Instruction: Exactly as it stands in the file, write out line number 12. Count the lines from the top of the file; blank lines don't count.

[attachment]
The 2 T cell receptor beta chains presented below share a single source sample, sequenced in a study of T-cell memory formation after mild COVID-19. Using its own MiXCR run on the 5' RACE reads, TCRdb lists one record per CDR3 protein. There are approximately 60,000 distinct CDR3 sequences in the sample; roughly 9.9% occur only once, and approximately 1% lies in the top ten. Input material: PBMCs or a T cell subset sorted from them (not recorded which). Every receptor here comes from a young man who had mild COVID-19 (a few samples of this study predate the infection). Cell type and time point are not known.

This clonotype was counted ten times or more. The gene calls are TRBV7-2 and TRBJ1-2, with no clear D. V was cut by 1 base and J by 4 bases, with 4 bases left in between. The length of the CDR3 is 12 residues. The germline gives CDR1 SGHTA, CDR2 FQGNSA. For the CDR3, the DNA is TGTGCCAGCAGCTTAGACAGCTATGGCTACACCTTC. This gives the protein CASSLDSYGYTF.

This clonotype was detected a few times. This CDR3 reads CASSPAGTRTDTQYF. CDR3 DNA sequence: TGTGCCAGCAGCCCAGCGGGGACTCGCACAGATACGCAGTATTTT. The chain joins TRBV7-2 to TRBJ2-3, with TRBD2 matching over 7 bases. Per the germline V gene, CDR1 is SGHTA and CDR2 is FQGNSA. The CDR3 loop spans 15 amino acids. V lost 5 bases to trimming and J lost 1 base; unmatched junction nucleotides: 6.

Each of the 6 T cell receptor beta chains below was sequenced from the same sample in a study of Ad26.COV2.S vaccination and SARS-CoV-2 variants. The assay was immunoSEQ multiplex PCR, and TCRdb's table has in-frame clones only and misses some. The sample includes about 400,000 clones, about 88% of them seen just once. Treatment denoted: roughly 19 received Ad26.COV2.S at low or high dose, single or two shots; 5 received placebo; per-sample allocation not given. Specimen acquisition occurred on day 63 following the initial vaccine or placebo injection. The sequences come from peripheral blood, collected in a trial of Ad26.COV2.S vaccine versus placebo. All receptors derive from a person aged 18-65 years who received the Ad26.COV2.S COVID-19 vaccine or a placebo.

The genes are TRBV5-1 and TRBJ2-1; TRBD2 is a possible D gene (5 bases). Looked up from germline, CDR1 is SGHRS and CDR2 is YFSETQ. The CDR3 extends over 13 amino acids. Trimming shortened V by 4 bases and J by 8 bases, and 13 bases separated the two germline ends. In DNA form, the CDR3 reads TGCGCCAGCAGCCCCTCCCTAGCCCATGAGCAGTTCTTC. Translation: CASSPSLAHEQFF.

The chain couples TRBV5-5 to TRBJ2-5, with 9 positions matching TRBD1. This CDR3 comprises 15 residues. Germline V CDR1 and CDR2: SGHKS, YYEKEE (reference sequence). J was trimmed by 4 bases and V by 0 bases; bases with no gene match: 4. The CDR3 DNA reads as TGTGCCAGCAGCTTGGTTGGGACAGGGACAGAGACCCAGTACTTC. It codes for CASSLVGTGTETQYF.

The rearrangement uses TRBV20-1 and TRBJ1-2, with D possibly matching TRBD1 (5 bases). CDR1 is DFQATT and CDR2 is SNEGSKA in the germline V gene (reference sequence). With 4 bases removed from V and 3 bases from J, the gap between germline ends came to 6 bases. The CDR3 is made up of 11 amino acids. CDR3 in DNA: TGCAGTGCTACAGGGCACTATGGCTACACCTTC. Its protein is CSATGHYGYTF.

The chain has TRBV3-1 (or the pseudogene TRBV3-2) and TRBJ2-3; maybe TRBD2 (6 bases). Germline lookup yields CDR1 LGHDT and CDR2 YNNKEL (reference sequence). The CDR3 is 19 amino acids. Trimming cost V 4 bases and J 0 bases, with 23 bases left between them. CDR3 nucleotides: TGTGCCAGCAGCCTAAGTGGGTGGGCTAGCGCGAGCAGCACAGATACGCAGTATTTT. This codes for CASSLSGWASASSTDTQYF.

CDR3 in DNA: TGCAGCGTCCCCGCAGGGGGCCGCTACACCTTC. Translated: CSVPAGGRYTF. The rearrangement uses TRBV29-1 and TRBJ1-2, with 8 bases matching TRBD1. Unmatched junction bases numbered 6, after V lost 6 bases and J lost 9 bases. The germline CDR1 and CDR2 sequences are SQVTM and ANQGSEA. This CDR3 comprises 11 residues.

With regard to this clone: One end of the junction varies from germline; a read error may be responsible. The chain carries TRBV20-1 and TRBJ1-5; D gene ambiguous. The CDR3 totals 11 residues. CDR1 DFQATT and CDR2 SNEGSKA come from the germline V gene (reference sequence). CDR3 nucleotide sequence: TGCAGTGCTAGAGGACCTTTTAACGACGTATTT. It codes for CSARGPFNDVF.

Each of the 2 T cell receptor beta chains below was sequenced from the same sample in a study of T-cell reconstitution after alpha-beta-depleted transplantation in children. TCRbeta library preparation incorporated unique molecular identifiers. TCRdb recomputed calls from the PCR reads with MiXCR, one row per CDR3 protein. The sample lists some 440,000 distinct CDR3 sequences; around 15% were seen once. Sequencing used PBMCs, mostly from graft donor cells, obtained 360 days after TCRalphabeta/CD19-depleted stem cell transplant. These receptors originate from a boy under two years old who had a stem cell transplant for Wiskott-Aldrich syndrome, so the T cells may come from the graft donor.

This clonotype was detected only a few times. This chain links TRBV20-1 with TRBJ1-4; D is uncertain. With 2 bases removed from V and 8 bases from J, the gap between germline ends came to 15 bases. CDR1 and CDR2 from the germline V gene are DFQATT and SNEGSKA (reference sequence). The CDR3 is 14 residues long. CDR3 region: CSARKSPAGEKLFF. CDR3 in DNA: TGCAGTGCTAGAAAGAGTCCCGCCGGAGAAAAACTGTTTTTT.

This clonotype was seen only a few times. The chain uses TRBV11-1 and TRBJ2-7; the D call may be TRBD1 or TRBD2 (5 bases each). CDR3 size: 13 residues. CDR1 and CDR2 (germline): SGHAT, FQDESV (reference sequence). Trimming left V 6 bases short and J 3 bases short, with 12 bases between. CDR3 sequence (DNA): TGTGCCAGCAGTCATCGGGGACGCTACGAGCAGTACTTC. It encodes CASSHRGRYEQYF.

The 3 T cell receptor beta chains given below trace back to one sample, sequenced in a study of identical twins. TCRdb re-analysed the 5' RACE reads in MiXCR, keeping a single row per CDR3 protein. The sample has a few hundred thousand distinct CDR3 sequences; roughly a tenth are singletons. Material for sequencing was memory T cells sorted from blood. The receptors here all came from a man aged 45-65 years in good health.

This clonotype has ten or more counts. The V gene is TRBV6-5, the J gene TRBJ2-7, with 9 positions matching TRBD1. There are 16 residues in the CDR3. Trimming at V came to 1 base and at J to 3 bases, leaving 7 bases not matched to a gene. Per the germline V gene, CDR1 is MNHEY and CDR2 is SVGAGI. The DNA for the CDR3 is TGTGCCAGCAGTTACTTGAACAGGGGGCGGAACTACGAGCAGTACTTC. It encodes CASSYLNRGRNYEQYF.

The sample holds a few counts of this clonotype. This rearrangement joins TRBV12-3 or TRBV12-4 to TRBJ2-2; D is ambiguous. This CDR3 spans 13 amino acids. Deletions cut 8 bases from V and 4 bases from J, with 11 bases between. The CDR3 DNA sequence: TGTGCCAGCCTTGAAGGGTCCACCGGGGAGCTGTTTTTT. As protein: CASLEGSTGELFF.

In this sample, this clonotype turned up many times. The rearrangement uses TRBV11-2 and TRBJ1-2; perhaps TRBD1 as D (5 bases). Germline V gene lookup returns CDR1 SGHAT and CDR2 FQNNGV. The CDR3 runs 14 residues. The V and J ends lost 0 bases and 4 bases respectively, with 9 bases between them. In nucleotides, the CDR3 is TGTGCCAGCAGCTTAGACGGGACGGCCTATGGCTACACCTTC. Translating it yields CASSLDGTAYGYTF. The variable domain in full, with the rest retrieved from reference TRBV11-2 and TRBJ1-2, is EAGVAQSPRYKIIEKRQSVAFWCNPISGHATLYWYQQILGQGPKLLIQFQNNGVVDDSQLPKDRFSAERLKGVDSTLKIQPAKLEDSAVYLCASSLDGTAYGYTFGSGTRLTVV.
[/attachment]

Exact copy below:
This clonotype was detected only a few times. This chain links TRBV20-1 with TRBJ1-4; D is uncertain. With 2 bases removed from V and 8 bases from J, the gap between germline ends came to 15 bases. CDR1 and CDR2 from the germline V gene are DFQATT and SNEGSKA (reference sequence). The CDR3 is 14 residues long. CDR3 region: CSARKSPAGEKLFF. CDR3 in DNA: TGCAGTGCTAGAAAGAGTCCCGCCGGAGAAAAACTGTTTTTT.